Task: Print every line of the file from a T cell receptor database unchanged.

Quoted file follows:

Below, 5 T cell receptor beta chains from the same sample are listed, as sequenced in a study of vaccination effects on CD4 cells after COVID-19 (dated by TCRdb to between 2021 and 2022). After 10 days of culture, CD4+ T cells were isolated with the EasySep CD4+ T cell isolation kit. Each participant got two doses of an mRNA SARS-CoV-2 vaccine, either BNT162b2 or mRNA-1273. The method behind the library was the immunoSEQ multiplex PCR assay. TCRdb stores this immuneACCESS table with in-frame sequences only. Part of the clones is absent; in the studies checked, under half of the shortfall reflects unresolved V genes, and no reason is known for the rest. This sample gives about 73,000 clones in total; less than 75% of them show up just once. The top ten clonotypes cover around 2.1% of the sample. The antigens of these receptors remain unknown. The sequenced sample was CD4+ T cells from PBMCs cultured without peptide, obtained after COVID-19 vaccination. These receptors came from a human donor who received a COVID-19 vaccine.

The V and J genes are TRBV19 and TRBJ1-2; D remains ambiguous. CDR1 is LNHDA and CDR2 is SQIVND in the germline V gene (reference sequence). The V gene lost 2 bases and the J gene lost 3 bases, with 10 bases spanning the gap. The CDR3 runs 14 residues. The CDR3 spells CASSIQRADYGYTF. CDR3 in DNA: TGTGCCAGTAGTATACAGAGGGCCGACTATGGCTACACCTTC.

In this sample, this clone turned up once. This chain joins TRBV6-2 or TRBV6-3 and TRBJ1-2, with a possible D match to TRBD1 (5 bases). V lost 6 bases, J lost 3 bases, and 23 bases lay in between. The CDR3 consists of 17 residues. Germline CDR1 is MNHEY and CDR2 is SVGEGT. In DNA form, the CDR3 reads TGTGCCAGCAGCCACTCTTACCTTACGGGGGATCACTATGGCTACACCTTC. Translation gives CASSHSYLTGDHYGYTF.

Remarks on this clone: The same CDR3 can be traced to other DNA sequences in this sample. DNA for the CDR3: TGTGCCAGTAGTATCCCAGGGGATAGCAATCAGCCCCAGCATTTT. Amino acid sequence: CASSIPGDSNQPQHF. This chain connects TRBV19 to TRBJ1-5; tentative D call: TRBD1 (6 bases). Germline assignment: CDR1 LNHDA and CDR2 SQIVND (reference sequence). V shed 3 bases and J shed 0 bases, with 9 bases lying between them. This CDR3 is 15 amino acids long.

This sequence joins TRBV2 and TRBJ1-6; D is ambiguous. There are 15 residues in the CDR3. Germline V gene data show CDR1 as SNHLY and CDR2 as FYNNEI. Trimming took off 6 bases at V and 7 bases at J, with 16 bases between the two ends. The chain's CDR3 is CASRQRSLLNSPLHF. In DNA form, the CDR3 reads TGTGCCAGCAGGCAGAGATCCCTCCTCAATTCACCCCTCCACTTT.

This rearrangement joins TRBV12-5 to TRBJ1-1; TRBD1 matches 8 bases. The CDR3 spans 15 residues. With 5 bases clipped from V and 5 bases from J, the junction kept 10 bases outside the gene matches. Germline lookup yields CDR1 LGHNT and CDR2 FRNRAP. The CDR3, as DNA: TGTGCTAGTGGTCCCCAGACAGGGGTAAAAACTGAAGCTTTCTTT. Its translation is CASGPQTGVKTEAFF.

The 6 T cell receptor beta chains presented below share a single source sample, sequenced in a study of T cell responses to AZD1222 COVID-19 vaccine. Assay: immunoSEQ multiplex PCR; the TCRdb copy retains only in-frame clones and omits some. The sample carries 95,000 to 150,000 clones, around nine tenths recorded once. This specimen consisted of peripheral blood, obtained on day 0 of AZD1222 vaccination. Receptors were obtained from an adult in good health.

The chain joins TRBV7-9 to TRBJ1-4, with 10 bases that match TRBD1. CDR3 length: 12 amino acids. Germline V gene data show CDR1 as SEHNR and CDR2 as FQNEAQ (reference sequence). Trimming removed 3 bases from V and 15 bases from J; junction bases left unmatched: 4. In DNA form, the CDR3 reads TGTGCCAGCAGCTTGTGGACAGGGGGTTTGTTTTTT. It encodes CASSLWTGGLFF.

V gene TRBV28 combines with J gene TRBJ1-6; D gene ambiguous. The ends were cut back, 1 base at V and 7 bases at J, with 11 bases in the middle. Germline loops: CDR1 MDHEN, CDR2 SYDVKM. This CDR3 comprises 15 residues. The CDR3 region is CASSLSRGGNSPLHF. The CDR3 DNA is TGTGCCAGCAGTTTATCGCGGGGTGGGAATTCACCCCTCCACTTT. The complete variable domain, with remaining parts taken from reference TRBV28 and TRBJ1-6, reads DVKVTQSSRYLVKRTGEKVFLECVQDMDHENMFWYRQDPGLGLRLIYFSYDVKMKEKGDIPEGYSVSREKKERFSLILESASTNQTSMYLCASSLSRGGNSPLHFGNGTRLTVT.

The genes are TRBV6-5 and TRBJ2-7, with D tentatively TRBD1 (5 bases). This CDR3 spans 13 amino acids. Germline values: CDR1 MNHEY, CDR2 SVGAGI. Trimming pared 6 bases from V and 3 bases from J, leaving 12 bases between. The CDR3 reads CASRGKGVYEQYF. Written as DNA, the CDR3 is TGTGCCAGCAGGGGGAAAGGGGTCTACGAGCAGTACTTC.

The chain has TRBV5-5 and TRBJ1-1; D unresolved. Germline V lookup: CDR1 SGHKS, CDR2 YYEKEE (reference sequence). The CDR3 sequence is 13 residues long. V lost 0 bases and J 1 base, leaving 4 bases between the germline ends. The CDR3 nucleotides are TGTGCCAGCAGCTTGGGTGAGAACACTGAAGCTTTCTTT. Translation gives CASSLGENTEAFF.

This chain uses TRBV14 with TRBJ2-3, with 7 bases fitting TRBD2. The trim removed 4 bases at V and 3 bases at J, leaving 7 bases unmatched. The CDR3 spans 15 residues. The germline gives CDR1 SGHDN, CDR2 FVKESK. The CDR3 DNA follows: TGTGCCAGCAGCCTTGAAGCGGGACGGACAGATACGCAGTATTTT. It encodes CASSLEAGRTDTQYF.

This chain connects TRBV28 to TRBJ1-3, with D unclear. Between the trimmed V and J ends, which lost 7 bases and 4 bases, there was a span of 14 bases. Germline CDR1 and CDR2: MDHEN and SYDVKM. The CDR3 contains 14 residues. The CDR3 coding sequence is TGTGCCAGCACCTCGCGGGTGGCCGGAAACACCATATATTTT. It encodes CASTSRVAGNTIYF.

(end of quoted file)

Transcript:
Below, 5 T cell receptor beta chains from the same sample are listed, as sequenced in a study of vaccination effects on CD4 cells after COVID-19 (dated by TCRdb to between 2021 and 2022). After 10 days of culture, CD4+ T cells were isolated with the EasySep CD4+ T cell isolation kit. Each participant got two doses of an mRNA SARS-CoV-2 vaccine, either BNT162b2 or mRNA-1273. The method behind the library was the immunoSEQ multiplex PCR assay. TCRdb stores this immuneACCESS table with in-frame sequences only. Part of the clones is absent; in the studies checked, under half of the shortfall reflects unresolved V genes, and no reason is known for the rest. This sample gives about 73,000 clones in total; less than 75% of them show up just once. The top ten clonotypes cover around 2.1% of the sample. The antigens of these receptors remain unknown. The sequenced sample was CD4+ T cells from PBMCs cultured without peptide, obtained after COVID-19 vaccination. These receptors came from a human donor who received a COVID-19 vaccine.

The V and J genes are TRBV19 and TRBJ1-2; D remains ambiguous. CDR1 is LNHDA and CDR2 is SQIVND in the germline V gene (reference sequence). The V gene lost 2 bases and the J gene lost 3 bases, with 10 bases spanning the gap. The CDR3 runs 14 residues. The CDR3 spells CASSIQRADYGYTF. CDR3 in DNA: TGTGCCAGTAGTATACAGAGGGCCGACTATGGCTACACCTTC.

In this sample, this clone turned up once. This chain joins TRBV6-2 or TRBV6-3 and TRBJ1-2, with a possible D match to TRBD1 (5 bases). V lost 6 bases, J lost 3 bases, and 23 bases lay in between. The CDR3 consists of 17 residues. Germline CDR1 is MNHEY and CDR2 is SVGEGT. In DNA form, the CDR3 reads TGTGCCAGCAGCCACTCTTACCTTACGGGGGATCACTATGGCTACACCTTC. Translation gives CASSHSYLTGDHYGYTF.

Remarks on this clone: The same CDR3 can be traced to other DNA sequences in this sample. DNA for the CDR3: TGTGCCAGTAGTATCCCAGGGGATAGCAATCAGCCCCAGCATTTT. Amino acid sequence: CASSIPGDSNQPQHF. This chain connects TRBV19 to TRBJ1-5; tentative D call: TRBD1 (6 bases). Germline assignment: CDR1 LNHDA and CDR2 SQIVND (reference sequence). V shed 3 bases and J shed 0 bases, with 9 bases lying between them. This CDR3 is 15 amino acids long.

This sequence joins TRBV2 and TRBJ1-6; D is ambiguous. There are 15 residues in the CDR3. Germline V gene data show CDR1 as SNHLY and CDR2 as FYNNEI. Trimming took off 6 bases at V and 7 bases at J, with 16 bases between the two ends. The chain's CDR3 is CASRQRSLLNSPLHF. In DNA form, the CDR3 reads TGTGCCAGCAGGCAGAGATCCCTCCTCAATTCACCCCTCCACTTT.

This rearrangement joins TRBV12-5 to TRBJ1-1; TRBD1 matches 8 bases. The CDR3 spans 15 residues. With 5 bases clipped from V and 5 bases from J, the junction kept 10 bases outside the gene matches. Germline lookup yields CDR1 LGHNT and CDR2 FRNRAP. The CDR3, as DNA: TGTGCTAGTGGTCCCCAGACAGGGGTAAAAACTGAAGCTTTCTTT. Its translation is CASGPQTGVKTEAFF.

The 6 T cell receptor beta chains presented below share a single source sample, sequenced in a study of T cell responses to AZD1222 COVID-19 vaccine. Assay: immunoSEQ multiplex PCR; the TCRdb copy retains only in-frame clones and omits some. The sample carries 95,000 to 150,000 clones, around nine tenths recorded once. This specimen consisted of peripheral blood, obtained on day 0 of AZD1222 vaccination. Receptors were obtained from an adult in good health.

The chain joins TRBV7-9 to TRBJ1-4, with 10 bases that match TRBD1. CDR3 length: 12 amino acids. Germline V gene data show CDR1 as SEHNR and CDR2 as FQNEAQ (reference sequence). Trimming removed 3 bases from V and 15 bases from J; junction bases left unmatched: 4. In DNA form, the CDR3 reads TGTGCCAGCAGCTTGTGGACAGGGGGTTTGTTTTTT. It encodes CASSLWTGGLFF.

V gene TRBV28 combines with J gene TRBJ1-6; D gene ambiguous. The ends were cut back, 1 base at V and 7 bases at J, with 11 bases in the middle. Germline loops: CDR1 MDHEN, CDR2 SYDVKM. This CDR3 comprises 15 residues. The CDR3 region is CASSLSRGGNSPLHF. The CDR3 DNA is TGTGCCAGCAGTTTATCGCGGGGTGGGAATTCACCCCTCCACTTT. The complete variable domain, with remaining parts taken from reference TRBV28 and TRBJ1-6, reads DVKVTQSSRYLVKRTGEKVFLECVQDMDHENMFWYRQDPGLGLRLIYFSYDVKMKEKGDIPEGYSVSREKKERFSLILESASTNQTSMYLCASSLSRGGNSPLHFGNGTRLTVT.

The genes are TRBV6-5 and TRBJ2-7, with D tentatively TRBD1 (5 bases). This CDR3 spans 13 amino acids. Germline values: CDR1 MNHEY, CDR2 SVGAGI. Trimming pared 6 bases from V and 3 bases from J, leaving 12 bases between. The CDR3 reads CASRGKGVYEQYF. Written as DNA, the CDR3 is TGTGCCAGCAGGGGGAAAGGGGTCTACGAGCAGTACTTC.

The chain has TRBV5-5 and TRBJ1-1; D unresolved. Germline V lookup: CDR1 SGHKS, CDR2 YYEKEE (reference sequence). The CDR3 sequence is 13 residues long. V lost 0 bases and J 1 base, leaving 4 bases between the germline ends. The CDR3 nucleotides are TGTGCCAGCAGCTTGGGTGAGAACACTGAAGCTTTCTTT. Translation gives CASSLGENTEAFF.

This chain uses TRBV14 with TRBJ2-3, with 7 bases fitting TRBD2. The trim removed 4 bases at V and 3 bases at J, leaving 7 bases unmatched. The CDR3 spans 15 residues. The germline gives CDR1 SGHDN, CDR2 FVKESK. The CDR3 DNA follows: TGTGCCAGCAGCCTTGAAGCGGGACGGACAGATACGCAGTATTTT. It encodes CASSLEAGRTDTQYF.

This chain connects TRBV28 to TRBJ1-3, with D unclear. Between the trimmed V and J ends, which lost 7 bases and 4 bases, there was a span of 14 bases. Germline CDR1 and CDR2: MDHEN and SYDVKM. The CDR3 contains 14 residues. The CDR3 coding sequence is TGTGCCAGCACCTCGCGGGTGGCCGGAAACACCATATATTTT. It encodes CASTSRVAGNTIYF.